Install a Channel Drain
LESLIE: OK, now we’ve got Bea in Texas who’s dealing with a drainage issue, I guess. What’s going on, Bea?
BEA: My mother and I live in a retirement village. We’ve got small lots. We had a sunroom built on the back of the house and they put in a couple of great boxes with the four-inch pots going out. We had a rain. The rain came into the back of the room. We had someone come out and they put in French drains for us. We had another rain. We got flooded again. They came back out and extended the French drain and put another drain that tied into five downspouts between our house and the neighbor’s house. We’ve had a third rain and we’re at a loss now on what to do.
BEA: We’ve had two proposals and my question to you is which proposal do you think would be the best one. The first proposal is from the same gentleman that has been doing the French drains that have not worked (Leslie chuckles) and he says we need to put in a dry river bed behind the sunroom and down part of the side of the house.
The second proposal is by a new contractor and he is suggesting a channel drain with catch boxes.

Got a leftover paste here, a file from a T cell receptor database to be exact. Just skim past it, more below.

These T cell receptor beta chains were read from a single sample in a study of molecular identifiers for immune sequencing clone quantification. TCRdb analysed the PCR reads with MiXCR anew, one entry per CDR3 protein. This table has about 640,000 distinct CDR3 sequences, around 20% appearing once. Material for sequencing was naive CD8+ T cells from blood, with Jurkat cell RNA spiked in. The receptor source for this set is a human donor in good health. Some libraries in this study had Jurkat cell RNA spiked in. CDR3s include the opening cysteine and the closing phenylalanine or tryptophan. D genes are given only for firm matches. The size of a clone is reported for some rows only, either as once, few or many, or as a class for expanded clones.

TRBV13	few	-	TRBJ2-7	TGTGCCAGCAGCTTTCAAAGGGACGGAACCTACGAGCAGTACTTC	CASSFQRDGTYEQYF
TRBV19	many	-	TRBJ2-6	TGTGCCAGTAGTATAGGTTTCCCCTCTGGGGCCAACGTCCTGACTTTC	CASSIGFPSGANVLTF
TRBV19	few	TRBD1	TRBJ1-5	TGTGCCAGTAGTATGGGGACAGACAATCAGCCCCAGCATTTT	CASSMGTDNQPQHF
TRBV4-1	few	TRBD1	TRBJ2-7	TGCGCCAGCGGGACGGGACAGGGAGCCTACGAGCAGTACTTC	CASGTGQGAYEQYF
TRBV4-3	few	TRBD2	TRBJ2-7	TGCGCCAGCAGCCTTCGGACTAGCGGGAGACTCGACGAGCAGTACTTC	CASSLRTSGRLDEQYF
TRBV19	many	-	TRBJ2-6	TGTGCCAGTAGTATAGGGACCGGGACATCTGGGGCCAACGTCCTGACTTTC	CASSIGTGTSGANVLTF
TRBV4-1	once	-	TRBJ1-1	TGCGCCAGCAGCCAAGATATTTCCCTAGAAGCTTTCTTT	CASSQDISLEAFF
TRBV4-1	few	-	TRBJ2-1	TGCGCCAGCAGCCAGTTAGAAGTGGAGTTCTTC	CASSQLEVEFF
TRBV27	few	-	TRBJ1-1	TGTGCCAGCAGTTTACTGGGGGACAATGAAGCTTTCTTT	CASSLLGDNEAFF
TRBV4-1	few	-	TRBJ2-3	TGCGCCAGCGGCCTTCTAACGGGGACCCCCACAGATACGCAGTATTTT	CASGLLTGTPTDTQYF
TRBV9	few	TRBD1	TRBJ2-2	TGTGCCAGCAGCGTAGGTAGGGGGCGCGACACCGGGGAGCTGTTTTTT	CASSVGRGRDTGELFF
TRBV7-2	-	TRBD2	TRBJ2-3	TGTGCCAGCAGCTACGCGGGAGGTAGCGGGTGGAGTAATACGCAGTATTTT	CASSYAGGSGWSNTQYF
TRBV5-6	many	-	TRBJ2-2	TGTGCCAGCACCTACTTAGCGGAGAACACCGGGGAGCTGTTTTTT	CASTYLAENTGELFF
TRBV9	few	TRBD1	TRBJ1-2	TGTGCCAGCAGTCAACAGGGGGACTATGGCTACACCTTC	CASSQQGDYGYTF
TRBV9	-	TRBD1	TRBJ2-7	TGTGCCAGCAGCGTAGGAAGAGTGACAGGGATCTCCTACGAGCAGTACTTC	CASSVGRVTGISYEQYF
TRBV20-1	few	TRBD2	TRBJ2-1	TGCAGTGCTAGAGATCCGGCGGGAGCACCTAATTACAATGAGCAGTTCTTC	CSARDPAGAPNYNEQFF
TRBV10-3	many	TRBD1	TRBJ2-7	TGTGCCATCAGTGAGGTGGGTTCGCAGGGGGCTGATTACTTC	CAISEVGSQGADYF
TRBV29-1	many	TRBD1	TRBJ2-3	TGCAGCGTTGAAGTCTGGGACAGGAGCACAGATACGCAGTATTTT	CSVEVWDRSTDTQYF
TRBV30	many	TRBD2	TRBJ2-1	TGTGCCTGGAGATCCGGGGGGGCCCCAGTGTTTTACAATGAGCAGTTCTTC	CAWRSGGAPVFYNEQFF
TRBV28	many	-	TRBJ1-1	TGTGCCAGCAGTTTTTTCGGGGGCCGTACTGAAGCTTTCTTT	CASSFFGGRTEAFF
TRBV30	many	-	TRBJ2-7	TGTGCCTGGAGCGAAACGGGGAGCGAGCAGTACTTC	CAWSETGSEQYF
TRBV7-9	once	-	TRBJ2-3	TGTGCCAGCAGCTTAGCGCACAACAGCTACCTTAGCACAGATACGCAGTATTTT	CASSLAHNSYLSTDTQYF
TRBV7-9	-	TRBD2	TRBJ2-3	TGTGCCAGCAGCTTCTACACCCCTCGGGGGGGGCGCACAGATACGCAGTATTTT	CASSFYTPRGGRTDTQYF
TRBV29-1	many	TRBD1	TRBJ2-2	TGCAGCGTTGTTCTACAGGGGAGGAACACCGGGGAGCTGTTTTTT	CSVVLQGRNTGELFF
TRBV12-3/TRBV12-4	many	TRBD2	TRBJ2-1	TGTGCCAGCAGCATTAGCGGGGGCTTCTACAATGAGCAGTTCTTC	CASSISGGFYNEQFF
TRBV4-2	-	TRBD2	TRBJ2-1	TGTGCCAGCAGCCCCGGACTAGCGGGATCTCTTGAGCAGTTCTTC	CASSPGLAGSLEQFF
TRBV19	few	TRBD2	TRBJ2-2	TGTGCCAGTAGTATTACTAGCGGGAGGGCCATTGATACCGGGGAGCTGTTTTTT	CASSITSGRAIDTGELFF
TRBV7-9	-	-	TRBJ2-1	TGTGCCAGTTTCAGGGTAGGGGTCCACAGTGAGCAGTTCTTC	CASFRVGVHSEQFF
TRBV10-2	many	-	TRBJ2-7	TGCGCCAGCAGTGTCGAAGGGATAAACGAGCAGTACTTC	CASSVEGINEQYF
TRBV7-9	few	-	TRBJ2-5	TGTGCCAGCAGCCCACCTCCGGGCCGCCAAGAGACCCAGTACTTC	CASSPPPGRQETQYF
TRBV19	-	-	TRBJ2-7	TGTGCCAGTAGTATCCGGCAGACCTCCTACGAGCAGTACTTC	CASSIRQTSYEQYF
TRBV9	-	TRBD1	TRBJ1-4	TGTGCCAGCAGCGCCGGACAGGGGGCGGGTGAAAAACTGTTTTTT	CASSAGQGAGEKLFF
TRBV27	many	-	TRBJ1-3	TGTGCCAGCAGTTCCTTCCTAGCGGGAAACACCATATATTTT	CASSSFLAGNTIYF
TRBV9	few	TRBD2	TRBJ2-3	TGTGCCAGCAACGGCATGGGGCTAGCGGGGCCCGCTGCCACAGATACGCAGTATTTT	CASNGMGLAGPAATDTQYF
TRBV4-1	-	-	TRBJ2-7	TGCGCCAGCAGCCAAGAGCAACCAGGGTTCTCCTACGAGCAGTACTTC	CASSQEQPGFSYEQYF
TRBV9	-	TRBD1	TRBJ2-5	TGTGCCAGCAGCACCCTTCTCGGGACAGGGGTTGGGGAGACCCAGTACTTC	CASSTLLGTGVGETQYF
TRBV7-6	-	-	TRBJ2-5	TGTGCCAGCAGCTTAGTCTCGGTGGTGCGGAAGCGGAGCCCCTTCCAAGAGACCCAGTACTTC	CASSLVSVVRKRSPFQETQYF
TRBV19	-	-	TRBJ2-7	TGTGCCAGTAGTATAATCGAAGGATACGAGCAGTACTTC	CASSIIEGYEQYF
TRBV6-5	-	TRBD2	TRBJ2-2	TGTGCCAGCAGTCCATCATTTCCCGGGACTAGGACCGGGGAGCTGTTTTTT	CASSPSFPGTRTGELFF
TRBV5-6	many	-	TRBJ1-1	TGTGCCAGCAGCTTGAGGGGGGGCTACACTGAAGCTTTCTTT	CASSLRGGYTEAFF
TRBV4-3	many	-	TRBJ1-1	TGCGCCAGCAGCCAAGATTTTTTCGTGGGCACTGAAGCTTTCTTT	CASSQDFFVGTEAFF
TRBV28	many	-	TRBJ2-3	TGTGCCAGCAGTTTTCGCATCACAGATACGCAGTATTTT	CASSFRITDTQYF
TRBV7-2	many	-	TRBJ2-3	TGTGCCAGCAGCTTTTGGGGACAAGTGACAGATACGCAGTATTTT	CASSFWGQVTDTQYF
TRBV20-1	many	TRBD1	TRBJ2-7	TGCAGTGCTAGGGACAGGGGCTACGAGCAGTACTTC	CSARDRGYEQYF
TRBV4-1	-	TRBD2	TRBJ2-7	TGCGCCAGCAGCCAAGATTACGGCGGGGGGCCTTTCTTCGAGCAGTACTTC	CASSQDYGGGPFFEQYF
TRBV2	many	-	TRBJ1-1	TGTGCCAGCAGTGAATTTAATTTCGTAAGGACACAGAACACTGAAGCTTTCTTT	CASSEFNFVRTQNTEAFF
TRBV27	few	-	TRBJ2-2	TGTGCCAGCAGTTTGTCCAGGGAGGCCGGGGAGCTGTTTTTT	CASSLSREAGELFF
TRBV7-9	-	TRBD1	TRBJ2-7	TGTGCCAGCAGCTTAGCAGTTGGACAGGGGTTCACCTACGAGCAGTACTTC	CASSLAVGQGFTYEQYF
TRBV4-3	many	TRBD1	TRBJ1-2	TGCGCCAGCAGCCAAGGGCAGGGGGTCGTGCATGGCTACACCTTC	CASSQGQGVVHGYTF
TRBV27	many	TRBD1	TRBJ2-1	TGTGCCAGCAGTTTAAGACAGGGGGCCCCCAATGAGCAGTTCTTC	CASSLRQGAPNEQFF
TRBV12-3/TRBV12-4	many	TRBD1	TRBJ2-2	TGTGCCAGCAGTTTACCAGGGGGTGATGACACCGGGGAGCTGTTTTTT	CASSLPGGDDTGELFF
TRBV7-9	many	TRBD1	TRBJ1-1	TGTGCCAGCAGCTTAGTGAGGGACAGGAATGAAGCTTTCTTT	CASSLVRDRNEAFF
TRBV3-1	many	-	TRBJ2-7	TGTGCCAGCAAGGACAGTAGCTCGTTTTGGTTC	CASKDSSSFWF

TOM: And where is he going to drop the water once he collects it?
BEA: There will be one pipe that will go out the back of the sunroom; there’ll be one that will go down the side of the sunroom. They will be at 90-degree angles.
TOM: OK, but once we carry that water off beyond the sunroom, where is it going to end up?
BEA: It goes under the sidewalk and out to the street.
TOM: OK. Alright. That’s the idea I like. I think Contractor A is basically suggesting something we call a dry well which is essentially a hole with stone in it. And you know, that has a – it’s like a small retaining pond.
LESLIE: And that water still has to go somewhere.
TOM: Yeah, and theoretically it sits there and builds up and then it slowly goes back to the water table. But if you can get it around the house and out to the street, I think that’s your best chance of success.
BEA: OK, that’s what I needed to know.